Efforts in journalism to support diversity, equity, and inclusion (DEI) over the past decade have been ineffective in creating dynamic change in the stories, sources, and staff of news outlets in the United States.
Clearly, the dramatic financial downturn in newspaper advertising revenue has placed strain on all legacy journalism organizations. However, those dynamics alone do not explain the persistent gap in employment opportunities between minorities and their white counterparts seeking jobs in journalism following college graduation. Or excuse the historic leadership failure of large and profitable outlets to fulfill their promise to diversify their ranks, which has an outsized impact on communities of color given the dearth of opportunity at smaller newsrooms.
The purpose of this report is to begin to understand philanthropic interventions supporting diversity, equity, and inclusion in journalism from 2009 – 2015. As a foundation new to DEI funding in journalism, which has not made any grants in this area during the period under consideration, we plan to use this report to identify major funders and recipients of institutional grants.
This report represents our first attempt to get at this information using data from Foundation Maps for Media Funding, created by the Foundation Center for Media Impact Funders. We are aware of the many limits of this data set due to self-reporting and challenges in categorization. Even with those challenges we are proud of the work that Katie Donnelly and Jessica Clark at Dot Connector Studio have done so far to illuminate larger trends and we plan to use this report as a launchpad into further analysis of the organizations supporting diversity, equity, and inclusion in journalism.
We are already getting started. We are partnering with funders including the Knight Foundation and Open Society Foundations to support data training from the Ida B. Wells Society; News Integrity Initiative and Gates Foundation in leadership training from the Maynard Institute; Ford Foundation to support the National Association of Black Journalists; Google News Initiative with the revamp of the ASNE Diversity survey led by Dr. Meredith Clark; Nathan Cummings in support of DEI initiatives at CUNY; MacArthur and McCormick Foundations with new approaches in Chicago like City Bureau and the Obsidian Collection; and Heising-Simons Foundation in paid internship with the Emma Bowen Foundation.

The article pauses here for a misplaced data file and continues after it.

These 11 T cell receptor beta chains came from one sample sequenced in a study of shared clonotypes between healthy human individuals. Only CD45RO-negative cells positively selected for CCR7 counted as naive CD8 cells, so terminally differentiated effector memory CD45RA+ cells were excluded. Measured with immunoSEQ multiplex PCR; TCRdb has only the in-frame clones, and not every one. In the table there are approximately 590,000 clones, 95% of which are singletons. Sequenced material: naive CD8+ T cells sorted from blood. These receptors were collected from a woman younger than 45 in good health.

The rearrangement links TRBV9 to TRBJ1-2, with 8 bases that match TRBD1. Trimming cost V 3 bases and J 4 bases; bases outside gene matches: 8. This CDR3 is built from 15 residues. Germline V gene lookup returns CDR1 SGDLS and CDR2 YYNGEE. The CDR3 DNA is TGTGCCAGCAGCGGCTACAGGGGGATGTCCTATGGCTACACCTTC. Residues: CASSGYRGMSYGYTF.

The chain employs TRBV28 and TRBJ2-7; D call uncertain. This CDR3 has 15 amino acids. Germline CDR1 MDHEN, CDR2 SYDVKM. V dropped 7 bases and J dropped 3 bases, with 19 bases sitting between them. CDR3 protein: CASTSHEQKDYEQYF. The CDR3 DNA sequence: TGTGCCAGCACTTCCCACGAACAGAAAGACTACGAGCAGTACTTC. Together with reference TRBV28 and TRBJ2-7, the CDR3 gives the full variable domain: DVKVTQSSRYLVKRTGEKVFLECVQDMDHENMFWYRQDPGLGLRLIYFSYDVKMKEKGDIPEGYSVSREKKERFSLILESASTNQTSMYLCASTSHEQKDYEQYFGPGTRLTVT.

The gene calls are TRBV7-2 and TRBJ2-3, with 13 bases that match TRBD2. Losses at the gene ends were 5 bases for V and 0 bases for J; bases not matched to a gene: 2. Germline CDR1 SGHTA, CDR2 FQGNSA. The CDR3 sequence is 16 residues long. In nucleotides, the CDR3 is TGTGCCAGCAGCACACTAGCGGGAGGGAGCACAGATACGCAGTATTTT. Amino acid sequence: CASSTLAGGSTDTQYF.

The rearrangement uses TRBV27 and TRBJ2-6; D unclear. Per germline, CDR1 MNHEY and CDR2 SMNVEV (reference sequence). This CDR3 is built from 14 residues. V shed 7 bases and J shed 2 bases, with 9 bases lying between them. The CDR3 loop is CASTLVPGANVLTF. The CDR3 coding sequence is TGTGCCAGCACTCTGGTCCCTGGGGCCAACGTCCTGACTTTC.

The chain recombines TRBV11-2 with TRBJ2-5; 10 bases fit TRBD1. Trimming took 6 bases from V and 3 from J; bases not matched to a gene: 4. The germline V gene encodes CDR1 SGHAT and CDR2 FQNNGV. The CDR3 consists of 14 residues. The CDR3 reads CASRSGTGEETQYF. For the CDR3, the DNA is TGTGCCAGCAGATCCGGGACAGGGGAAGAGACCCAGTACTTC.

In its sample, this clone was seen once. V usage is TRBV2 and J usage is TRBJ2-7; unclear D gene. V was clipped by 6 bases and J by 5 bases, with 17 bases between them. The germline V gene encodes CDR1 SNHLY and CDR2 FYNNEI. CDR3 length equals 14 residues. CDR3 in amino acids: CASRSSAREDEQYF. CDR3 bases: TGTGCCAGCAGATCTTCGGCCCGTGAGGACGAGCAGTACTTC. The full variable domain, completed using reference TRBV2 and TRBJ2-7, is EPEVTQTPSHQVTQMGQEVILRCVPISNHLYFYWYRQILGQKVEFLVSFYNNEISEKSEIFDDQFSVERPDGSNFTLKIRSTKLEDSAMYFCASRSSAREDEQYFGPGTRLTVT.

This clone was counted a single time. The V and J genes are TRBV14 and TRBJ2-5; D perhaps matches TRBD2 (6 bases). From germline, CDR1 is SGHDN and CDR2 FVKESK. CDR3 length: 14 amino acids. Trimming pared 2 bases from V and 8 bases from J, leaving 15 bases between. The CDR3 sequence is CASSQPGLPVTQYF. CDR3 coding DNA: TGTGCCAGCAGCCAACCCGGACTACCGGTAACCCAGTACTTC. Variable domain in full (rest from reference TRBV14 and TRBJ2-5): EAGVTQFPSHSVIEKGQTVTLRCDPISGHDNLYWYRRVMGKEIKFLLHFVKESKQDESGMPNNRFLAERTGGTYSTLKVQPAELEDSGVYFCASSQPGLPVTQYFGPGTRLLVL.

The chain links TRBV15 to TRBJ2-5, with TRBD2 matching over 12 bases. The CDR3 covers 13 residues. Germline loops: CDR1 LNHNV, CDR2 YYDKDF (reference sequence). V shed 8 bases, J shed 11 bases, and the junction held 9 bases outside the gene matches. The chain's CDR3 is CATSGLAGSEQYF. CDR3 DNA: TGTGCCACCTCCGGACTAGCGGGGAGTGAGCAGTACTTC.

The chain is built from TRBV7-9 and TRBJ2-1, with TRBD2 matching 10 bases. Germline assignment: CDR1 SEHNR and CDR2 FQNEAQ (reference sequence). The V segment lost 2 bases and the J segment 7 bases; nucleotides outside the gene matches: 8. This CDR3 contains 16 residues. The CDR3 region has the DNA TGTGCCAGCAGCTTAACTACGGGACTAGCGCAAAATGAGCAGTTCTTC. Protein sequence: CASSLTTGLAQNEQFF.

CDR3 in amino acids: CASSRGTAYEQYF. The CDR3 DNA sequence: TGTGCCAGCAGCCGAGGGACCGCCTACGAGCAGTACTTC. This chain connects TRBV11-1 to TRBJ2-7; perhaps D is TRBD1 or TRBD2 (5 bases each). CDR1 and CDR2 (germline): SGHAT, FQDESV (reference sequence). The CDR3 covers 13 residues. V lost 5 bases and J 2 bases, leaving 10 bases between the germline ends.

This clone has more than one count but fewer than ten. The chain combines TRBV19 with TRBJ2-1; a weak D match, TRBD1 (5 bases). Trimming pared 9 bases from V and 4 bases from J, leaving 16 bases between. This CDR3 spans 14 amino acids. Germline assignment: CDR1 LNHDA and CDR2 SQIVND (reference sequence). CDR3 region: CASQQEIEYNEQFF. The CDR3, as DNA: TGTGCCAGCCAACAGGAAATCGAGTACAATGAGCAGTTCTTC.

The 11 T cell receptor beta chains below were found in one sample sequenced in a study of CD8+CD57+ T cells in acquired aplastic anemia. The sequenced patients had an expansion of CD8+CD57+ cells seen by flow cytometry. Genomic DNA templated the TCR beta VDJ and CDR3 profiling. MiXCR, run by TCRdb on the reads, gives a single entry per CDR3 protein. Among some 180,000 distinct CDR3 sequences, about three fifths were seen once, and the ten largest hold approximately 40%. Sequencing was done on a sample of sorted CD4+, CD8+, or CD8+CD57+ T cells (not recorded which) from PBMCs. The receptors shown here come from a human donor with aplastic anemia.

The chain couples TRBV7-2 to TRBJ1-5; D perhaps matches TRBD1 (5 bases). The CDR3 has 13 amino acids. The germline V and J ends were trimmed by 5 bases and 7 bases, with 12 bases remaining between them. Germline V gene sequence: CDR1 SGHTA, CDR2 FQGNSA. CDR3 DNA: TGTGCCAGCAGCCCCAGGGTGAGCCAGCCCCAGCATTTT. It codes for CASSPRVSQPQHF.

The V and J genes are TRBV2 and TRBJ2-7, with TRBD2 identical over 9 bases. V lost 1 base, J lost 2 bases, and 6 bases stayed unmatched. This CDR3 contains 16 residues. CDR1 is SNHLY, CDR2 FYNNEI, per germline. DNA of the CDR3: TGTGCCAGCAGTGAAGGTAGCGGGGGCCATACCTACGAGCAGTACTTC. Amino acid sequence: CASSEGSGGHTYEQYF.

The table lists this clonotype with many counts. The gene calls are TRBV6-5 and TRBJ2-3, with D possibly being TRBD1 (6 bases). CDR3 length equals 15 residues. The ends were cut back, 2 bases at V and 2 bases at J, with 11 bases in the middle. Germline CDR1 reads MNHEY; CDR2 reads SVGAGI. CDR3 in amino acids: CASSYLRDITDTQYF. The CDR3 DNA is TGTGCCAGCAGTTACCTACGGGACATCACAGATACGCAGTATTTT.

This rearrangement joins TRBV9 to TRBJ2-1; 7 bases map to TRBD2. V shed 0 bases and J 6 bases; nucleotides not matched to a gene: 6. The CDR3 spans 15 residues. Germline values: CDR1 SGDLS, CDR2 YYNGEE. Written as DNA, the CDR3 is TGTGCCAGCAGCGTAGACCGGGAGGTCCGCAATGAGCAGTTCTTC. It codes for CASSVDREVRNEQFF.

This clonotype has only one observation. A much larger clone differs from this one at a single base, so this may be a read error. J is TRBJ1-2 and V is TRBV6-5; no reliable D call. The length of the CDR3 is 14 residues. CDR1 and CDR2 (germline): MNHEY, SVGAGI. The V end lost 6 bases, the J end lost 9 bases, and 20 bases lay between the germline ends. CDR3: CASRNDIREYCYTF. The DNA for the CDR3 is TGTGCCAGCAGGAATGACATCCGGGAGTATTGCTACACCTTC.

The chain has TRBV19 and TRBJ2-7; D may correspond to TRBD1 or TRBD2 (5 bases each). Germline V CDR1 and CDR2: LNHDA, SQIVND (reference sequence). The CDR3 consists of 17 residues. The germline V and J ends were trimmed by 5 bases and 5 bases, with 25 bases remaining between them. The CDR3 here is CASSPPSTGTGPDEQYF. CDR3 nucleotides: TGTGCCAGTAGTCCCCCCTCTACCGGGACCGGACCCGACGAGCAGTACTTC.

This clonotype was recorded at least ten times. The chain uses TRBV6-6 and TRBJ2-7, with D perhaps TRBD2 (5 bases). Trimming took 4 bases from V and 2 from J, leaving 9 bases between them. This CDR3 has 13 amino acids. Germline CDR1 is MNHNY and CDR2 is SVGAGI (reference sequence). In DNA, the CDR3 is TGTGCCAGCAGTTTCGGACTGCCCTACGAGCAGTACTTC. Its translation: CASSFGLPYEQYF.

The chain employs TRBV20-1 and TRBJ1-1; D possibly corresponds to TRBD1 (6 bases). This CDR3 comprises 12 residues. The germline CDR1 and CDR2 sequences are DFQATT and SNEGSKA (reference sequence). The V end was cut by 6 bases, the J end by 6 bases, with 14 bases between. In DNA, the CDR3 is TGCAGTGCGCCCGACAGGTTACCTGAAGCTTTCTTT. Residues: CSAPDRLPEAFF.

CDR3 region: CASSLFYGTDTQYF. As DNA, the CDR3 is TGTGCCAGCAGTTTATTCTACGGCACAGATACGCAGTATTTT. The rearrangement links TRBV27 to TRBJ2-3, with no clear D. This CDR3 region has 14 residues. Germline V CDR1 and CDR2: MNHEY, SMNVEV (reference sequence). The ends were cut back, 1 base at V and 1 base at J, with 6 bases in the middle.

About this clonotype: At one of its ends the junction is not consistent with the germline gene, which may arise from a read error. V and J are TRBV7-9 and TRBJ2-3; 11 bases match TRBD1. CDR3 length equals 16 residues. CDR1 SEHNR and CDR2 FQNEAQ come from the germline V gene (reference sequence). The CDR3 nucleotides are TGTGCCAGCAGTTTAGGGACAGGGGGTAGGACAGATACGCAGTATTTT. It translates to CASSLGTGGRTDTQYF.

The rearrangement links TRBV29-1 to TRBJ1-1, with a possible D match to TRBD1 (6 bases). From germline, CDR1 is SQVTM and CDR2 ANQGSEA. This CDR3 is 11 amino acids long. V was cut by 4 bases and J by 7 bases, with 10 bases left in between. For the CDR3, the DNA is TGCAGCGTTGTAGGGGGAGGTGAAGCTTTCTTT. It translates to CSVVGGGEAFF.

At Democracy Fund, our approach to journalism is focused on building trust and engagement. We break our Engaged Journalism Strategy into three tracks focused on (I) Audience-Driven Storytelling, (II) Diversity, Equity, and Inclusion, and (III) promoting Transparency.
Through our Audience-Driven Storytelling work we invest in innovations and projects that support journalists in reorienting their work towards a focus on the concerns of their audience. This involves building inclusion into newsroom practices, supporting universities as teaching hospitals for innovation, creating communities of practice around engagement, and developing new practices, people, and products hard-wired for engagement.
Our Diversity, Equity, and Inclusion work focuses on improving the diversity of sources, stories, and staff in news outlets. This work involves creating an inclusive environment at news outlets; recruiting, retaining, and promoting diverse staff, including leadership; and working to develop and sustain minority ownership of media properties.
In our Transparency work, we seek to help news outlets and the public better understand one another. We are committed to supporting innovations in engaged journalism through grantmaking, partnerships, and collaboration to strengthen the Fourth Estate and the democratic principles on which our nation is founded. This report is part of that commitment. We will continue to seek opportunities to collaborate with news outlets, journalism support organizations, and partner funders to achieve this goal.